The end seems clear. But the same cannot be said of the means. Mamata Banerjee has declared that she wants to build a strong alternative to fight an authoritarian Bharatiya Janata Party. But it is her second statement, made at the end of her meeting with Sharad Pawar in Mumbai — she hinted that the United Progressive Alliance is no longer in existence — that has led to renewed speculation about her modus operandi. Ms Banerjee, chasing the dream of a deeper imprint on the political turf, has repeatedly alleged that the Congress is not in a position to take the battle to the BJP. Indeed, the Congress, given the prevailing muddle over its leadership as well as the inertia to root out defection and in-fighting, has cut a sorry figure for itself. Ms Banerjee’s eagerness to fill the space being ceded by the Congress is understandable. However, it is not as if the Trinamul Congress is free of challenges. In spite of its ambitions to spread wings, there are doubts whether the fledgling regional party has the organizational strength to match its vision of occupying a larger political space. Even in tiny Tripura, the recent results of an albeit contested civic polls revealed the pit-falls of the failure to devise a larger, united front against the BJP. What is certain, however, is that the TMC’s wilful distancing from the Congress would impair the Opposition’s attempt to dislodge the BJP from power in 2024. Perception, mediated through an opiniated —prejudiced? — media, is often decisive in influencing electoral choice. The growing animosity between the Congress and the TMC would adversely affect unity within the Opposition, thereby raising questions about its credibility, cohesion and durability. The BJP has always projected — and usually succeeded in highlighting — these differences in its opponents as a sign of weakness and greed.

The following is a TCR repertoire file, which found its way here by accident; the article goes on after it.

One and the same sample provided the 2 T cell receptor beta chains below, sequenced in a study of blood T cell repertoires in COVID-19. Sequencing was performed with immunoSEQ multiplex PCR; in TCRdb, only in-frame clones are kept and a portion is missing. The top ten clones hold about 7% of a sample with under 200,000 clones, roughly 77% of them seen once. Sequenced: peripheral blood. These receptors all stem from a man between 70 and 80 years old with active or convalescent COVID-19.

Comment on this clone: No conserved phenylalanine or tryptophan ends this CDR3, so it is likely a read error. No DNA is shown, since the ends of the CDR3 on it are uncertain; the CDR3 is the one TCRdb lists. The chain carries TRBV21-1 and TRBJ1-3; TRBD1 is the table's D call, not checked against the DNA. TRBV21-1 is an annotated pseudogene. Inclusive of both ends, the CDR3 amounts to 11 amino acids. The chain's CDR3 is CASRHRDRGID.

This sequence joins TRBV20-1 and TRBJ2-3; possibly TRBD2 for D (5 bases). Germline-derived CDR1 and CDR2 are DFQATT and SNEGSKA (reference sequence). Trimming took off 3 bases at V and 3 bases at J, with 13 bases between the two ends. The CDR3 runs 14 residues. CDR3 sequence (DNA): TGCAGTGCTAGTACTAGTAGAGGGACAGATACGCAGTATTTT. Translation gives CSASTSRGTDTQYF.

Ms Banerjee’s dismissal of the UPA is ironic on another count. The coalition was an inspiring example of political cooperation that was made possible by its constituents setting aside their political differences and even ideology to come together for national good. It must be remembered that traditional rivals such as the Left and the Congress supped at the same table during UPA-I years. That sense of bonhomie and trust must be rekindled if the Opposition has any hopes of challenging a deeply-entrenched BJP. The UPA retains its importance as a political and ideological project.